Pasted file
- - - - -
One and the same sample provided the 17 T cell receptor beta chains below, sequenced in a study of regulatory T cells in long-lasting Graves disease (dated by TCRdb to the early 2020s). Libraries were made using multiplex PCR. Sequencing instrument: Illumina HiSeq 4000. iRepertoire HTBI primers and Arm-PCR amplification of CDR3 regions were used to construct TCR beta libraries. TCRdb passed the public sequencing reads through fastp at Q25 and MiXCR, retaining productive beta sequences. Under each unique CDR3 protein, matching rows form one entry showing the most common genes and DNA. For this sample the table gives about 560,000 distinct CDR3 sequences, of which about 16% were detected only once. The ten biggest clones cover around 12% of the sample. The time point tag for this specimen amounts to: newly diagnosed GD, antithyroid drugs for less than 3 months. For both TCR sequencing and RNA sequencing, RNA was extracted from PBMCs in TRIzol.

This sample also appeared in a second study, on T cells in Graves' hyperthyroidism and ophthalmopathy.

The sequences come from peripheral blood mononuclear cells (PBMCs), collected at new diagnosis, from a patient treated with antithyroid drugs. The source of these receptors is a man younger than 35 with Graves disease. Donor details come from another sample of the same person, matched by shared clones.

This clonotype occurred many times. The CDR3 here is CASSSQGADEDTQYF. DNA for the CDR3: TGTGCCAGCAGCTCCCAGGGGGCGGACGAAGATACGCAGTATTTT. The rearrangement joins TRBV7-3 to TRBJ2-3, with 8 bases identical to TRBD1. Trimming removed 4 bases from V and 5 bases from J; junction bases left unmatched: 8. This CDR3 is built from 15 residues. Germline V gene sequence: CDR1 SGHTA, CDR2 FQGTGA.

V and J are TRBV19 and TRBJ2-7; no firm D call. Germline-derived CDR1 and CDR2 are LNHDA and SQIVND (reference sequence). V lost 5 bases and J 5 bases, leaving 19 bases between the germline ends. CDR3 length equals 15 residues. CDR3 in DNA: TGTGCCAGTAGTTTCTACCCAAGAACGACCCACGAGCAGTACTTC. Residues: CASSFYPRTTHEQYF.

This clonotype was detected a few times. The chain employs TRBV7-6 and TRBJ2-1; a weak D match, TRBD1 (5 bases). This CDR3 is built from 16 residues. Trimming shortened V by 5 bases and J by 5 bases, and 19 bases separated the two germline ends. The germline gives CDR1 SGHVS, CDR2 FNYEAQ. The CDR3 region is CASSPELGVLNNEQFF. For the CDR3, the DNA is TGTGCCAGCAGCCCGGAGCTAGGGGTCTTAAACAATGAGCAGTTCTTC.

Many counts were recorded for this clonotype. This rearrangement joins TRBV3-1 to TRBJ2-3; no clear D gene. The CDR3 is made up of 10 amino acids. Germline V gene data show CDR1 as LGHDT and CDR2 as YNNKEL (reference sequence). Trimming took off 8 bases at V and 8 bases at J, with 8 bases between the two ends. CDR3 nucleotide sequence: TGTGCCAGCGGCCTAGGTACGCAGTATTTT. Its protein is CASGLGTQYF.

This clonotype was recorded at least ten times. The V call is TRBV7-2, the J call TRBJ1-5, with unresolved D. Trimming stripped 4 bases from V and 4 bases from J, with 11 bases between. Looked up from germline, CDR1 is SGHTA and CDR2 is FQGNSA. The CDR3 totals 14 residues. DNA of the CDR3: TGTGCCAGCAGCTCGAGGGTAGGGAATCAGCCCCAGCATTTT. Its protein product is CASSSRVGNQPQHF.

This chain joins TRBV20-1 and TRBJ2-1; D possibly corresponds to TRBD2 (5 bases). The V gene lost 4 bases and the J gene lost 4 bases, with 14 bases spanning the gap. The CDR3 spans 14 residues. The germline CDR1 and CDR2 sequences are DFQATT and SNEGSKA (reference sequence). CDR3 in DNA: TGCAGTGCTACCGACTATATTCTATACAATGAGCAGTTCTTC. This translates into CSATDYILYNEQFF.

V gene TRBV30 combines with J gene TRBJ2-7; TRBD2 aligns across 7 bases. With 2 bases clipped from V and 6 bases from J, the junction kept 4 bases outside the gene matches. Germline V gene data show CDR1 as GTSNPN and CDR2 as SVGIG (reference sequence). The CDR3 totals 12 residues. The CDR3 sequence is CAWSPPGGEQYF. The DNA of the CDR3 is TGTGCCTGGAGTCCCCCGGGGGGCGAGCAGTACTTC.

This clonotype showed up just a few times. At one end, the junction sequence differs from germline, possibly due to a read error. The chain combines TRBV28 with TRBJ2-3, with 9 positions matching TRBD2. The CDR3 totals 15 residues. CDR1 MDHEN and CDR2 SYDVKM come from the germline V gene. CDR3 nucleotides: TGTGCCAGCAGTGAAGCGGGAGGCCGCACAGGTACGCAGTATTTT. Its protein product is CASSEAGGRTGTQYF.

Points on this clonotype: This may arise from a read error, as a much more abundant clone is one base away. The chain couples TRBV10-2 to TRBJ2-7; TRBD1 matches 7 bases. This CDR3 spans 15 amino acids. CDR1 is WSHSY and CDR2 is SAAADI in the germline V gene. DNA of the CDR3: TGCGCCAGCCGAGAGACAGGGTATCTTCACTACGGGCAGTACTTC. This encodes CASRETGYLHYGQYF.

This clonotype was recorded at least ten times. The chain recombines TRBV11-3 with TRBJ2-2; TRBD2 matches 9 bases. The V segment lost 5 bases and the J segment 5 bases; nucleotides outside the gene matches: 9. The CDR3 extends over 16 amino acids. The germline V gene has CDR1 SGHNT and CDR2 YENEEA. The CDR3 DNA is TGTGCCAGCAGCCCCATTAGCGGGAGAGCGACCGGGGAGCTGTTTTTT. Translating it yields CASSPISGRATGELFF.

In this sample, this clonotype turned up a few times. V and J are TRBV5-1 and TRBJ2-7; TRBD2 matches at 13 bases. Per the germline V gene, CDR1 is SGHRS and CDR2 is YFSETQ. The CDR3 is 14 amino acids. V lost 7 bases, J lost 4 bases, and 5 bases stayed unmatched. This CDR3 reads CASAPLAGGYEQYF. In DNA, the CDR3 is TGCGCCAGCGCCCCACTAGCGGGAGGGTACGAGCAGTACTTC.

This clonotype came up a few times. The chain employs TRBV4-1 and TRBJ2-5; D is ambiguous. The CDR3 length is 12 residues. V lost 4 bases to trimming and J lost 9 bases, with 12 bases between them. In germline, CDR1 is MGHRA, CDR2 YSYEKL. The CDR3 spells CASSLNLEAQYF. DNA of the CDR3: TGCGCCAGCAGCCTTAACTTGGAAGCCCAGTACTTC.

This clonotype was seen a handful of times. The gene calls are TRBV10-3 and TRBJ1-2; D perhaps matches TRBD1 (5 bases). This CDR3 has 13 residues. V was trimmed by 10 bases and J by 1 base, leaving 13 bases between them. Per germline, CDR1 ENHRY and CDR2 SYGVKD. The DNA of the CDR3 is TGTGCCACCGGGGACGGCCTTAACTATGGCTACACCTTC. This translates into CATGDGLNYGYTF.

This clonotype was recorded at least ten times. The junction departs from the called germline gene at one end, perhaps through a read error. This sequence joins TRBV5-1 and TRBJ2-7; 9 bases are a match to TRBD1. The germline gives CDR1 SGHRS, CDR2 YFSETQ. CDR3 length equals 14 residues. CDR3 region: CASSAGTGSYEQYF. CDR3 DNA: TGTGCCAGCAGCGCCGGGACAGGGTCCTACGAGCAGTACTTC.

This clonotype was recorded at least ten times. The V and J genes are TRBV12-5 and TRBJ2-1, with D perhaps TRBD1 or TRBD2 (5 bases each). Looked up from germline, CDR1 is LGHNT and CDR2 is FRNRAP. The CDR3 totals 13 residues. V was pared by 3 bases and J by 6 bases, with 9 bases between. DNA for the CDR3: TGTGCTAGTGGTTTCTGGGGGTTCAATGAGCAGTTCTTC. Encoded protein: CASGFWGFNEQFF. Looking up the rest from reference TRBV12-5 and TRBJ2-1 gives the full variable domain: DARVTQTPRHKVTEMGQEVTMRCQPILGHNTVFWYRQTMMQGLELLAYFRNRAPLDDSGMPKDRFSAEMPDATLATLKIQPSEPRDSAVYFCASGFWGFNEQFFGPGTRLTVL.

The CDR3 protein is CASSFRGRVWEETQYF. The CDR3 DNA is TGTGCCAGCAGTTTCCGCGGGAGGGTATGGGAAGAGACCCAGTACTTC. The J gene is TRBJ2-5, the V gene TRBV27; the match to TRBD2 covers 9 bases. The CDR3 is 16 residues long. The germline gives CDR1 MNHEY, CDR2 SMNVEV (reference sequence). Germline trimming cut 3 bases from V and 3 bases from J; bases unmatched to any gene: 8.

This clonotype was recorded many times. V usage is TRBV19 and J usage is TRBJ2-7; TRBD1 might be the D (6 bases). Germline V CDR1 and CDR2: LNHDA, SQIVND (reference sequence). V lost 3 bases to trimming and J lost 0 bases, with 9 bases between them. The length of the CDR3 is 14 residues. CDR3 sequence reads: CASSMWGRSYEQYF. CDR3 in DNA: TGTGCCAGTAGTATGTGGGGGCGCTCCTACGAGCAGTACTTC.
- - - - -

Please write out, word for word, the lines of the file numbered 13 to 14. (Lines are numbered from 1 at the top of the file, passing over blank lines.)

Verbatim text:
This clonotype was recorded at least ten times. The chain recombines TRBV11-3 with TRBJ2-2; TRBD2 matches 9 bases. The V segment lost 5 bases and the J segment 5 bases; nucleotides outside the gene matches: 9. The CDR3 extends over 16 amino acids. The germline V gene has CDR1 SGHNT and CDR2 YENEEA. The CDR3 DNA is TGTGCCAGCAGCCCCATTAGCGGGAGAGCGACCGGGGAGCTGTTTTTT. Translating it yields CASSPISGRATGELFF.

In this sample, this clonotype turned up a few times. V and J are TRBV5-1 and TRBJ2-7; TRBD2 matches at 13 bases. Per the germline V gene, CDR1 is SGHRS and CDR2 is YFSETQ. The CDR3 is 14 amino acids. V lost 7 bases, J lost 4 bases, and 5 bases stayed unmatched. This CDR3 reads CASAPLAGGYEQYF. In DNA, the CDR3 is TGCGCCAGCGCCCCACTAGCGGGAGGGTACGAGCAGTACTTC.